A low comp pinto will need plenty of fuel on boost to prevent detonation anyway, as the use of a spacer plate will knacker your squish area............

 

Hope this helps!

 

Cheers,

 

Dan

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Hi Dan

 

Many thanks for the reply, really helped clear up the wiring side of things for me!

 

next set of questions will come in the way of fuelling!

 

i'll do a quick drawing of how i plan to plumb everything in and see what you reckon.

 

Thanks, Steve

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apologies for the poor drawing, dont have cad on this pc

 

fuel.jpg

 

the black thing with the green bit on are the inectors/fuel rail.

the red box is fuel pump

 

that was my initial idea, but one fuel rail might end up with more fuel than the other if they are fed in series.

so figured this way might be better

 

fuel2.jpg

 

there will have to be a swirl pot in there somewhere too i would imagine!

 

again i could be miles off with this so feel free to shoot me down!

 

 

also, i'm guessin the standard sierra fuel pump wont be up to the job of supplying the extra injectors? standard fuel pressure is 2.5 bar which is easy to get with a regulator, but i'll need a pump with a higher flow rate surely?

can anyone recommend one?

 

Thanks, steve

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I'd be happier with them is series, so you know you have the same fuel flow through each (if you have different fuel rails in parrallel I can see them splitting the flow depending on the restriction of the rail by design, so if they weren't identical the flows may not be the same. Think electrical current through tow different resistors in parallel.........)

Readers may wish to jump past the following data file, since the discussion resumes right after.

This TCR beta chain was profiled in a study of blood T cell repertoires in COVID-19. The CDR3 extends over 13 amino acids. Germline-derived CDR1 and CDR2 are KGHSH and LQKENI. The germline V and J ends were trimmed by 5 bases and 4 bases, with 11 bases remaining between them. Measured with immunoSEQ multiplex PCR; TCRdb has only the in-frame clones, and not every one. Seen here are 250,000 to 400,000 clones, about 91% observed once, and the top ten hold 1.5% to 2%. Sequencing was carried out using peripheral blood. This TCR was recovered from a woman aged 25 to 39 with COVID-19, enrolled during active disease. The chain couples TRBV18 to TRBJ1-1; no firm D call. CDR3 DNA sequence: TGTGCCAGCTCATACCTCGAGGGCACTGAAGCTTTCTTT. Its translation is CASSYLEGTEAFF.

Whether the injectors get enough fuel is a function of the pump, if you try to inject more fuel then the pump can comfotably flow pressure will drop off dramatically.

 

I ran my turbo setup on a standard pump (with swirl pot and facet lift pump), and it coped fine. I used a wideband lambda setup to check for leaning out at full throttle.

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Dan,

 

both the fuel rails are identical as are the injector flow rates, so parallel might be the best bet.

 

i'm gunna give the standard sierra pump a whirl i think and see how that stands up to the test!

 

i've found this drawing

pumbling.gif

 

does the regulator really have to go after the injectors? i would have thought it goes after the high pressure fuel pump!